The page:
For all results presented in Figures 11 and 12 the plasma filament was placed in the plane defined by the two electrodes which contains the lines of maximum electric field. We also tested a scheme in which the filament was laterally displaced with respect to electrode gap (see Figure 13). In this case the discharge deviation by the laser was not as systematic as in the previous case but several shots were positive.
A. Guiding mechanisms
In order to discuss the results, it is useful to recall the mechanism by which the laser filament initiates an electric discharge. The femtosecond pulse creates a plasma column of quasi constant initial electron density extending between both electrodes. This plasma column disappears by two processes. The electrons can recombine directly to the parent ions or they can be captured by oxygen molecules. Recombination on parent ions occurs within 1 ns, whereas the recombination by attachment follows an exponential law of 150 ns decay time.22,23 After the attachment process, these negative oxygen ions have a long lifetime (up to tens of millisecond), limited by diffusion of O2- molecule-ions out of the filament region and therefore they keep for a long time memory of the filament geometry.24 The static external field accelerates free electrons which release their kinetic energy by Joule heating leading to the formation of a hot air column. The heated air column then expands radially leading to the delayed appearance of a depressurized channel at the center of the filament path. The resulting low density column offers a privileged path for discharge.25–27 In parallel, electrons loosely bound on neutral oxygen molecules can be easily released by current heating, leading to a decrease of the critical temperature for leader development.28 This explains why fully guided discharges can develop even if the laser pulse is applied well before the voltage pulse, as seen in Figure 3.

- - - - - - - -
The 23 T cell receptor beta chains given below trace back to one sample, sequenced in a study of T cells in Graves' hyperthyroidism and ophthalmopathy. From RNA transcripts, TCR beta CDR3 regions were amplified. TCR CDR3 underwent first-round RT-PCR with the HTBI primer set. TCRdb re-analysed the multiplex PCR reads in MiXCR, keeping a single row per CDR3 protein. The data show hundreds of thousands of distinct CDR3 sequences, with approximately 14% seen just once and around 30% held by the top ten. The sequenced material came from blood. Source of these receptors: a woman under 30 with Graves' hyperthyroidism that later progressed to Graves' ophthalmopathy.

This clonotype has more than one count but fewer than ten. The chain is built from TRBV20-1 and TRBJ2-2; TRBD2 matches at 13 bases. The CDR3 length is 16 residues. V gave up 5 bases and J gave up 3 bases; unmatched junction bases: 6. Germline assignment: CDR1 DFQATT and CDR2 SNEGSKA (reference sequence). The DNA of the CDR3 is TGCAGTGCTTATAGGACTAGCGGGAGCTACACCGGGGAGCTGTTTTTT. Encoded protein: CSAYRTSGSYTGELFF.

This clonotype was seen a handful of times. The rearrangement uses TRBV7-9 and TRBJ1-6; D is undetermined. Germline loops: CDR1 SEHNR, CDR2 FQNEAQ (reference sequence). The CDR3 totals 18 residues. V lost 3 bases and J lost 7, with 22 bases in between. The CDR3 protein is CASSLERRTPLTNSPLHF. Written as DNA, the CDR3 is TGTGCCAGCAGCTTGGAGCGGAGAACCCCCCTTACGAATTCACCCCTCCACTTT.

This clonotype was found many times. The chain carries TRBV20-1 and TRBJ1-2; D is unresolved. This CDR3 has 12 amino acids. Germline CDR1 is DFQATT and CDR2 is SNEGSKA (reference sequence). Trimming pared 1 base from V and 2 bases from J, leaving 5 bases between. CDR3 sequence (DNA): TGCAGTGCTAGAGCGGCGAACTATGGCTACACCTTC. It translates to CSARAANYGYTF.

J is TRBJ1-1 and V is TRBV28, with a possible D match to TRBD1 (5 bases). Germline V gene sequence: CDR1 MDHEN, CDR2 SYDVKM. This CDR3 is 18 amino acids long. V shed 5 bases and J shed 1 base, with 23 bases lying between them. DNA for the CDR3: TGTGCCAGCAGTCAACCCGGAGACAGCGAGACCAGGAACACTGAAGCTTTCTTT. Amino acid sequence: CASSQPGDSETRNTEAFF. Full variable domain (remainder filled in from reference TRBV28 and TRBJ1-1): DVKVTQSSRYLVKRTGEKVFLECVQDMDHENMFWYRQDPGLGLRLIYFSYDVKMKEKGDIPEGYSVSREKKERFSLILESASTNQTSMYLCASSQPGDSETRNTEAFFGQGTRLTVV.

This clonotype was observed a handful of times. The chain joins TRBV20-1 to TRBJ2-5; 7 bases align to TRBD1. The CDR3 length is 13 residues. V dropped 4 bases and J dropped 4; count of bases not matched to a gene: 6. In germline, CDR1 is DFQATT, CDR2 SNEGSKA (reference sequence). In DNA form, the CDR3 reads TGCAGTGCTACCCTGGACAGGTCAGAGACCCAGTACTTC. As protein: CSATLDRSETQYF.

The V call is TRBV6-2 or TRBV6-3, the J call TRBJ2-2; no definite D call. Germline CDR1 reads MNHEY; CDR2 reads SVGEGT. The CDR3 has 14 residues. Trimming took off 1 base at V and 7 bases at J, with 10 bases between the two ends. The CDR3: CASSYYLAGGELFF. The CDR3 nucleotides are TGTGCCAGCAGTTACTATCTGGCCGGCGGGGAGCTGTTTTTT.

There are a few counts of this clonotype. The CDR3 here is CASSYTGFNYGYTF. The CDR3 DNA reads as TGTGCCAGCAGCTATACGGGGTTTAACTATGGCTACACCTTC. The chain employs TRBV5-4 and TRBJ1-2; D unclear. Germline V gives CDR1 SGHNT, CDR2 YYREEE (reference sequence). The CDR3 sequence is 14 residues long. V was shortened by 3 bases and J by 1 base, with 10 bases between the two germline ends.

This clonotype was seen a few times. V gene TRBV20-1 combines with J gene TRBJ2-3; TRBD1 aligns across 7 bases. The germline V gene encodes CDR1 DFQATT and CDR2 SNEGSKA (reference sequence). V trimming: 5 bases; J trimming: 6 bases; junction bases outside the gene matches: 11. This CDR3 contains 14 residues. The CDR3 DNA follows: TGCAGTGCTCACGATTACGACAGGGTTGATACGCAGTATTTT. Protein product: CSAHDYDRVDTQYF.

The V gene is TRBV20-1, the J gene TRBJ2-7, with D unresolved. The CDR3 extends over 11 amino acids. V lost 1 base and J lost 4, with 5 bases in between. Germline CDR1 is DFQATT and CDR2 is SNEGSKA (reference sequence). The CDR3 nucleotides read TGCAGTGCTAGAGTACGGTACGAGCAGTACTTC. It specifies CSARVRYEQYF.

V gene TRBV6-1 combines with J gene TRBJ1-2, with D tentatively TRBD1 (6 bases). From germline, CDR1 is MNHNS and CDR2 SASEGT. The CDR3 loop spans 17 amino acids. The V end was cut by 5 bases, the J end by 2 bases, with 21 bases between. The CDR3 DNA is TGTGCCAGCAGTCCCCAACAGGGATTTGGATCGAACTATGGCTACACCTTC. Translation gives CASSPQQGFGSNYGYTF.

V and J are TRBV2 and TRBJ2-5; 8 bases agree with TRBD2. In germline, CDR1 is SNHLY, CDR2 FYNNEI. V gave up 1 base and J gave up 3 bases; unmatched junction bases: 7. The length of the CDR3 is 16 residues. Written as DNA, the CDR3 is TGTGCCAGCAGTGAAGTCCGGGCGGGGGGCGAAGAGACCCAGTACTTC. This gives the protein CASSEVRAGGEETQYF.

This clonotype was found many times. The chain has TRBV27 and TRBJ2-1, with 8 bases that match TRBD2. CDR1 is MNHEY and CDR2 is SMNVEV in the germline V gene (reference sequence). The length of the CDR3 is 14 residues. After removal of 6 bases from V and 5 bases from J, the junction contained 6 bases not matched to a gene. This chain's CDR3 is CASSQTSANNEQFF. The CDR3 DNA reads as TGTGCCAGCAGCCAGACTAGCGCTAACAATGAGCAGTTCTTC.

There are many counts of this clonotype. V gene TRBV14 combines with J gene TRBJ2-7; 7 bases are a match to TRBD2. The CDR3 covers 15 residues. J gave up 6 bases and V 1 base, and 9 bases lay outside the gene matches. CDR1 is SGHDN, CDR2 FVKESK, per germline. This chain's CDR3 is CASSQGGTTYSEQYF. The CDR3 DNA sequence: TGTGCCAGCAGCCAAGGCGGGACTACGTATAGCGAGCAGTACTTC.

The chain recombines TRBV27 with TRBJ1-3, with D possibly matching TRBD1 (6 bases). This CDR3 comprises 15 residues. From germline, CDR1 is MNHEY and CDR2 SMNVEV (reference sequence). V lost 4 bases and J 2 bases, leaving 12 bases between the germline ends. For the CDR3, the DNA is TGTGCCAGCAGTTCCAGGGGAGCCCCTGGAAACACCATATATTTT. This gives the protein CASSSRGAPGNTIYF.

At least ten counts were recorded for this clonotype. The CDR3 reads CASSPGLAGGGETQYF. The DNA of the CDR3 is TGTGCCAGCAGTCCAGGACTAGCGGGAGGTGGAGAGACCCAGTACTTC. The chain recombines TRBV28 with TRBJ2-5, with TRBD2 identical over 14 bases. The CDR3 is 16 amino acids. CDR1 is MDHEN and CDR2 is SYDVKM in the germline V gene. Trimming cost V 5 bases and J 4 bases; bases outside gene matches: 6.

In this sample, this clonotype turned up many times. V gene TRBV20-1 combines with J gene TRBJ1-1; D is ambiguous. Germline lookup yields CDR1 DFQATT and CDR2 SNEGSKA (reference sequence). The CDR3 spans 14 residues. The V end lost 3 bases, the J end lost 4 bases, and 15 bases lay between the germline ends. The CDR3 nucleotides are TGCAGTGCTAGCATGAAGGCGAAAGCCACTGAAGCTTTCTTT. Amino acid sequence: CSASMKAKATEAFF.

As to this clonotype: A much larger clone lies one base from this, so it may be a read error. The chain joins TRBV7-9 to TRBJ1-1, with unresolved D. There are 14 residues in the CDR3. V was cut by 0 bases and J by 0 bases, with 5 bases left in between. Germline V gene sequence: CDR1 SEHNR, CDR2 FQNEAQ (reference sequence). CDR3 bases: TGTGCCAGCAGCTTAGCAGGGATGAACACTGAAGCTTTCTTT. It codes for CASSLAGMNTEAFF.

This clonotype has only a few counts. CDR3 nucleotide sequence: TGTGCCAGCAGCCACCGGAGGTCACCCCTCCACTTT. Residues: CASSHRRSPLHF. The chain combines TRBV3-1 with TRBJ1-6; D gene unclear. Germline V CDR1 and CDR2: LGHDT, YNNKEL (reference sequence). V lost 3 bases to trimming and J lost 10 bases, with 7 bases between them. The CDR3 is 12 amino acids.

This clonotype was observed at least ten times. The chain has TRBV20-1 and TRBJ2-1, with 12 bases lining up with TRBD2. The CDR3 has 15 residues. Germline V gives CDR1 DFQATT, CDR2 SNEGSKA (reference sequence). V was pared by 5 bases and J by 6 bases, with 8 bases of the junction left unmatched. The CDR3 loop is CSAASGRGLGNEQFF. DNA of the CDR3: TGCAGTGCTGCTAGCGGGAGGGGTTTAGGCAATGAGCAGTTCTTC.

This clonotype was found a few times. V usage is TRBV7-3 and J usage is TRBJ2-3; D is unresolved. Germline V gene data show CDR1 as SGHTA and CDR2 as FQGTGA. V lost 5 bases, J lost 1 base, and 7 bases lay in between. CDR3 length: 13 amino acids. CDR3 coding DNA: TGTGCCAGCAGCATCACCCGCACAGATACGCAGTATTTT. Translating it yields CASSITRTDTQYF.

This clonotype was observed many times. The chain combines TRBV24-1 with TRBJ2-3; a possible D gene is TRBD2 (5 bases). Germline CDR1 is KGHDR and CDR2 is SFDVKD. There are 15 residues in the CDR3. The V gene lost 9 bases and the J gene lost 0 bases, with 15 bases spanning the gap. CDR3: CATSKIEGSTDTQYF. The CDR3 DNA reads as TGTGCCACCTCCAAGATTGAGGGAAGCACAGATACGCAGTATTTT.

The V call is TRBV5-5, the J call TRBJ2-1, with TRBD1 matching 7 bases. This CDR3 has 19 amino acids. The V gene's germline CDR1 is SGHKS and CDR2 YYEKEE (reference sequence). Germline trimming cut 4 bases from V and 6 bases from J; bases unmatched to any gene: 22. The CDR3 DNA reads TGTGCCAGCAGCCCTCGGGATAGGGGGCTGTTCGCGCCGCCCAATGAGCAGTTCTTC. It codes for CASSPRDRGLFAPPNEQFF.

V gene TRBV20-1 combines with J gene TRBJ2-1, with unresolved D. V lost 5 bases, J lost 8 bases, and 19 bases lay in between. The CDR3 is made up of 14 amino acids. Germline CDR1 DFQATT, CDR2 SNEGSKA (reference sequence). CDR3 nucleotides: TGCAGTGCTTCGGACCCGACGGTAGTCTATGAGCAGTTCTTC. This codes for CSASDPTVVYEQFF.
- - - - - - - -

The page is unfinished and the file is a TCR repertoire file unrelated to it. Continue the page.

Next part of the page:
B. Influence of the voltage polarity
We now discuss the effect of voltage polarity observed in part II, following models described in the literature for long air gap discharges (> 1 m).4,19 Due to the electrodes geometry the field induced between the electrodes is strongly non uniform and its amplitude is much larger near the sphere than near the planar electrode as shown in Figure 5. For this reason the discharge is expected to start always from the sphere electrode, as indeed observed in the experiments.
For a negative polarity applied to the planar electrode, a positive upward leader is developing from the top of the spherical electrode. This leader develops as follows. When the high voltage waveform is applied, the free electrons present in the air near the spherical electrode are accelerated and produce other free electrons by avalanche effect. These electrons are moving toward the direction of an increase of the field and regroup near the electrode. A corona discharge thus appears with the development of a streamer bundle. Within the risetime of the voltage pulse, these positive streamers can attain a typical length of 1 m in 1 μs with an appropriate local external field. These streamers regroup at the stem of the corona in a hot plasma (T ∼ 1500 K) column which progresses toward the high voltage source: the leader. The positive leader propagation is sustained by the corona discharge at its tip which provides the current necessary to heat the leader. When the leader propagates, it increases locally the electric field at its extremity leading to a further enhancement of the corona discharge. Consequently, the leader development process is a coupled phenomenon between a hot plasma column (the leader) and the local discharge which sustains it (the tip corona). When the positively charged leader reaches the negative high voltage electrode, the return stroke induces the spark discharge.